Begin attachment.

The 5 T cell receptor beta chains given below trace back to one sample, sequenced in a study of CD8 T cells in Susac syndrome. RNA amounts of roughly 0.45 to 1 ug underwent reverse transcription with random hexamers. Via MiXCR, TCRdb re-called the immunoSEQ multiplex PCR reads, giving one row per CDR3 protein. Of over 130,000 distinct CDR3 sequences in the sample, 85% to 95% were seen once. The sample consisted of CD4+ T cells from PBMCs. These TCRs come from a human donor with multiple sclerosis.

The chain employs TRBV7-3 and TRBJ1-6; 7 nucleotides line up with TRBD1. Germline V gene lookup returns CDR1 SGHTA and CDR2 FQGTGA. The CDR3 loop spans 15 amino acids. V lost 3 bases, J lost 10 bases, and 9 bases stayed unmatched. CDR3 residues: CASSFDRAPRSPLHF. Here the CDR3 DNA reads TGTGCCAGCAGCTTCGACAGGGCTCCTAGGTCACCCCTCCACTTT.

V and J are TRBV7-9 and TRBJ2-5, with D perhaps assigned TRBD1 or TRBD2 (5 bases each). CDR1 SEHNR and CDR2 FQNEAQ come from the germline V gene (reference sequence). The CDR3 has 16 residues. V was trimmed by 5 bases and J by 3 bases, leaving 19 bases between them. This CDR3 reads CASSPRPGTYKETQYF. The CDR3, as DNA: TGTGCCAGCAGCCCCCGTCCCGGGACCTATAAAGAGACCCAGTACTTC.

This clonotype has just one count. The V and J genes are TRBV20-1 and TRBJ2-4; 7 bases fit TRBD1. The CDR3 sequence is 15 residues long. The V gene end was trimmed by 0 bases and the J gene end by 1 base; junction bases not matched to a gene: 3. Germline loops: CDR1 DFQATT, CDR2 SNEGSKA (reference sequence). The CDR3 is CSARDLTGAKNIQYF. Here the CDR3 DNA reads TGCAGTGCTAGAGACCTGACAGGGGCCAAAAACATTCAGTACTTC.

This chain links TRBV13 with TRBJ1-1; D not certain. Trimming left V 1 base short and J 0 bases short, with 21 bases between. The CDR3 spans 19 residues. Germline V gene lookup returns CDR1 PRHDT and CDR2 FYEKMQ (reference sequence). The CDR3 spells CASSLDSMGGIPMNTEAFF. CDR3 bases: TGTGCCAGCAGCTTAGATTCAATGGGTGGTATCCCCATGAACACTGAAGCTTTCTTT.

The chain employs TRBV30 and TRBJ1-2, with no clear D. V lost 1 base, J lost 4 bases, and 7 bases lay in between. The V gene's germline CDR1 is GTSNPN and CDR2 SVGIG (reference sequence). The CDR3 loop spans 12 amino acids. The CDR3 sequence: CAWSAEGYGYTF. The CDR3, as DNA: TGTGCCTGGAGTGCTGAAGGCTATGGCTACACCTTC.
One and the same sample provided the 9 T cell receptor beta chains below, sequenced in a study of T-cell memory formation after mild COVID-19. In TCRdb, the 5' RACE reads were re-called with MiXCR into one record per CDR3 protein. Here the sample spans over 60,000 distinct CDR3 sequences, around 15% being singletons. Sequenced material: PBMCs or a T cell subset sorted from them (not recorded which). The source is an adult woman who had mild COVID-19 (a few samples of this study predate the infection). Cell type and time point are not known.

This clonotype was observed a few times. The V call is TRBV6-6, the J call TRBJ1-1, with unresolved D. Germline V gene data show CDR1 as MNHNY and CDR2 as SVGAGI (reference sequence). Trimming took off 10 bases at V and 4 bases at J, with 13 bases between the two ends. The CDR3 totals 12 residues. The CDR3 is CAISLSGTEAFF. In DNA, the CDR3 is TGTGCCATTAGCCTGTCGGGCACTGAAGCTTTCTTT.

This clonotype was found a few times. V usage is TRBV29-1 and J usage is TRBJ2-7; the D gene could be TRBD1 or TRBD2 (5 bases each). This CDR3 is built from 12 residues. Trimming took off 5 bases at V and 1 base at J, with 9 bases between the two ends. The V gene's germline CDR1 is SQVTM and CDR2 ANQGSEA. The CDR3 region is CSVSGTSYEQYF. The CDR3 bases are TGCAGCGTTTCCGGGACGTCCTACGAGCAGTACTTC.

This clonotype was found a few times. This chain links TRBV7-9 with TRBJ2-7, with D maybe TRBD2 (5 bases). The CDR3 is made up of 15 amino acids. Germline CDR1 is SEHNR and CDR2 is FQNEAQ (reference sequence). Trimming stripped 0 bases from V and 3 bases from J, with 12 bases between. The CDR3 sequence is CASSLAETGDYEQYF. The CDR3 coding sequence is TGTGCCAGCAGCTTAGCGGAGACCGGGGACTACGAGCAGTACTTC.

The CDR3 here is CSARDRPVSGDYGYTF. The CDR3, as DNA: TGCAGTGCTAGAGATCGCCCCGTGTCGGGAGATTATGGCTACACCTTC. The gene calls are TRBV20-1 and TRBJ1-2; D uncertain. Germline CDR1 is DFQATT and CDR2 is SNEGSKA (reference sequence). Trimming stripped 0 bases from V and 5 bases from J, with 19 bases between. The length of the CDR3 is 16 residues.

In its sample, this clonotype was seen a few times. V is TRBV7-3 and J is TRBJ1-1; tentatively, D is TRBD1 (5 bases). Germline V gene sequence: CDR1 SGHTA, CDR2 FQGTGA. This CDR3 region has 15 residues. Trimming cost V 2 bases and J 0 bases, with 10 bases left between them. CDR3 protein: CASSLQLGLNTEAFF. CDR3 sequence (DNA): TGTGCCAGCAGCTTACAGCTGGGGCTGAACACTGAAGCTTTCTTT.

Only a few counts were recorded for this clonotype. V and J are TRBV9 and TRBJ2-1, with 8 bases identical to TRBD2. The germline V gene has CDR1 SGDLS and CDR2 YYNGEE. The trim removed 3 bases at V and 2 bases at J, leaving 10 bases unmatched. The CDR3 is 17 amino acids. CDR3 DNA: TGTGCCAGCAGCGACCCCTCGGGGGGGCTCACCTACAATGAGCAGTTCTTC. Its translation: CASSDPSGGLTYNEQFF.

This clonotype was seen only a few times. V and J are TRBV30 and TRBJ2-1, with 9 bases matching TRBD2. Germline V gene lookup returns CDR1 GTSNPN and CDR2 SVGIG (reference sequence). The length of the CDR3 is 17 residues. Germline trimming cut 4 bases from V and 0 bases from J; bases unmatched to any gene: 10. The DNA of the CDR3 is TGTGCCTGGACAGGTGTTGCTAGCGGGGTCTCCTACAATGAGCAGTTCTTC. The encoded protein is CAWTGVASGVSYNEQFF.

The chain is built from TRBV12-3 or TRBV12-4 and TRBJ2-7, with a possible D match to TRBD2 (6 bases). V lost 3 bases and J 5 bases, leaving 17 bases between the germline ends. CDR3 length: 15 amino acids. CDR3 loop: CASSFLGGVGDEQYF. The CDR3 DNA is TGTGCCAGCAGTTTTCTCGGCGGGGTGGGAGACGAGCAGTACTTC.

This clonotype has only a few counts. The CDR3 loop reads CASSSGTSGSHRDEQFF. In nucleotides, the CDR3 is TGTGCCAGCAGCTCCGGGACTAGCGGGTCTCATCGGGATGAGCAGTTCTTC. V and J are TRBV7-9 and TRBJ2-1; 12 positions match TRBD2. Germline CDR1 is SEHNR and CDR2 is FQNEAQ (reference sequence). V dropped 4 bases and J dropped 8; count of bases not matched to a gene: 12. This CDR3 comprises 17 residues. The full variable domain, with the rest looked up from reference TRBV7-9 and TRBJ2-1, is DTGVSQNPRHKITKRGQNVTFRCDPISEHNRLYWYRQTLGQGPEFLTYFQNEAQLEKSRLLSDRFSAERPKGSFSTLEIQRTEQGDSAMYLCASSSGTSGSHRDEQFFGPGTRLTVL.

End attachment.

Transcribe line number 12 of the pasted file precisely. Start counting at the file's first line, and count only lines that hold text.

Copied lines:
In its sample, this clonotype was seen a few times. V is TRBV7-3 and J is TRBJ1-1; tentatively, D is TRBD1 (5 bases). Germline V gene sequence: CDR1 SGHTA, CDR2 FQGTGA. This CDR3 region has 15 residues. Trimming cost V 2 bases and J 0 bases, with 10 bases left between them. CDR3 protein: CASSLQLGLNTEAFF. CDR3 sequence (DNA): TGTGCCAGCAGCTTACAGCTGGGGCTGAACACTGAAGCTTTCTTT.